The Walking Dead Collection Graphics Comparison
More could have been done to improve these games, had Telltale went in and did a full rework of them. Porting them to the more updated engine, or hammering out some of the technical hiccups could have really cemented this as a must buy. As it stands, they are mostly the same experience. This means that there isn’t any reason to double dip for The Walking Dead: The Telltale Series Collection. It does offer a nice single interface for the whole experience, so fans or those who prefer tidiness might enjoy that. Having the games integrated like this offers a sort of Collector’s Edition feel, and as a big fan you might like that enough to warrant the purchase. Though there had better be an option to add in The Final Season, when it releases.
What should really be the draw here, however, is the story, and that hasn’t been changed. If you played it once already, and don’t feel like a replay, then this collection might not be right for you. If you haven’t, then this is by far the best way to experience these games outside of the PC releases, which even still might not receive the full visual upgrade. But it always looked a lot better, and had a higher framerate. Playing on the Xbox One X, it was surprising to see how low the framerate could get, mostly in the first season, which brings me back to the fact that this is not a remake or even a remastering. It’s a collection with some bells and whistles added on to the older entries, and not anything more. If that’s what you want, it’s a good one though.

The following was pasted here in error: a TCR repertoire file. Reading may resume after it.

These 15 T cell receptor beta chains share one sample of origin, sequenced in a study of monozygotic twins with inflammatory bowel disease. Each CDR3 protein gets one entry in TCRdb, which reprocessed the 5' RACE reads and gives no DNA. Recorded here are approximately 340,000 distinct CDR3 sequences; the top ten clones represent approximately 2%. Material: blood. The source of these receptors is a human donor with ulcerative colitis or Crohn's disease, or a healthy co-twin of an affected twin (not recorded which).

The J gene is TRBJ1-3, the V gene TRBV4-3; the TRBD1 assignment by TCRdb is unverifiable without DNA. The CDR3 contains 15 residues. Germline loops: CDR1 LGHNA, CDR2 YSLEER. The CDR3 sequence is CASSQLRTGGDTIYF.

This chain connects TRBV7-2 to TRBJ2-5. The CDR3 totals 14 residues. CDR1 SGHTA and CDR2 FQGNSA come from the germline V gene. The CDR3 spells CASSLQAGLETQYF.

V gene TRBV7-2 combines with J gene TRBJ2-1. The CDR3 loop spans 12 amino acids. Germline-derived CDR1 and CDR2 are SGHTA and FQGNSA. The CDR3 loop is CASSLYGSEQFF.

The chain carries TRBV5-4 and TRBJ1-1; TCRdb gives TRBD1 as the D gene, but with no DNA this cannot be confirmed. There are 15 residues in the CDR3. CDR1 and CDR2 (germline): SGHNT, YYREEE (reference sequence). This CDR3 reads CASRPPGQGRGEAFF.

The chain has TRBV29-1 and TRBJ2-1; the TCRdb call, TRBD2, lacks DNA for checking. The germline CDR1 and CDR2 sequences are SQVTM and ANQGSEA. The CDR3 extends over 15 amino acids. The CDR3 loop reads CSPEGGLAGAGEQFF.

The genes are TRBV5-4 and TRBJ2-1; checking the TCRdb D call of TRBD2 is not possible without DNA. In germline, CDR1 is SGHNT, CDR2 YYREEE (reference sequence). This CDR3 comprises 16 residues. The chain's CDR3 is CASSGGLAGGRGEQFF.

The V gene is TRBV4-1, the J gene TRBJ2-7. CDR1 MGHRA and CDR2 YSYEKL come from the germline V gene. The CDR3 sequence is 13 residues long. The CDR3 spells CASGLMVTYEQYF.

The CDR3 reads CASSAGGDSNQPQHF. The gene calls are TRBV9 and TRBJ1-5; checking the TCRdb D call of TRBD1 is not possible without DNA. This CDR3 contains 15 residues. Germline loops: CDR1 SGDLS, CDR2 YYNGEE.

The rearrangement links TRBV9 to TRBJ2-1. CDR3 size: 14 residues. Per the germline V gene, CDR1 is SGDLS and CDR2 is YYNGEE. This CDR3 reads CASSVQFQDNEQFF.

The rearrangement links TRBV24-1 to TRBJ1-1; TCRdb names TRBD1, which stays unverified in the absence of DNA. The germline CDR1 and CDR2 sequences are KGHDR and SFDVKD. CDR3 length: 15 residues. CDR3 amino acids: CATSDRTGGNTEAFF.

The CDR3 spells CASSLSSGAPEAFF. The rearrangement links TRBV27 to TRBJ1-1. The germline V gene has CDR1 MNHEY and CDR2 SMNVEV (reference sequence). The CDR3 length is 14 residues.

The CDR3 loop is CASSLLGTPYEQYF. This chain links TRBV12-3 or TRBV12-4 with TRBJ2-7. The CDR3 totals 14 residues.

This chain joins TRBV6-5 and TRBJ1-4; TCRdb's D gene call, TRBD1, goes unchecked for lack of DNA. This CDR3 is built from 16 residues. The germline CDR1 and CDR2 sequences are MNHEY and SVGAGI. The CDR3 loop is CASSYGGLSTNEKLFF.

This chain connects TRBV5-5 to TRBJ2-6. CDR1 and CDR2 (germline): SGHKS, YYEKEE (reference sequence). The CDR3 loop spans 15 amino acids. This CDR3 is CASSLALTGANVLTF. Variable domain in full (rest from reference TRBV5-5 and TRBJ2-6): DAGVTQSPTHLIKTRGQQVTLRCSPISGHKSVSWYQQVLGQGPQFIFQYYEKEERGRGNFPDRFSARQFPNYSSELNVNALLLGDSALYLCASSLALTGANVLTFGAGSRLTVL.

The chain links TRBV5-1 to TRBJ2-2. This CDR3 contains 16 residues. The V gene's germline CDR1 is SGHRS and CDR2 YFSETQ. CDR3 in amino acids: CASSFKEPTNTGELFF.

The Walking Dead: The Telltale Series Collection puts together some of the best stories in video games. This series has changed a lot, but even in its worst times it has always delivered tension and excitement, with characters you can truly care about. The first season is an undisputed classic, the second is still fantastic, and the rest are still quite enjoyable, except perhaps some of Michonne. Previous owners might struggle to find the value here, but if you’ve never played these games before then this should be at the top of your Christmas list.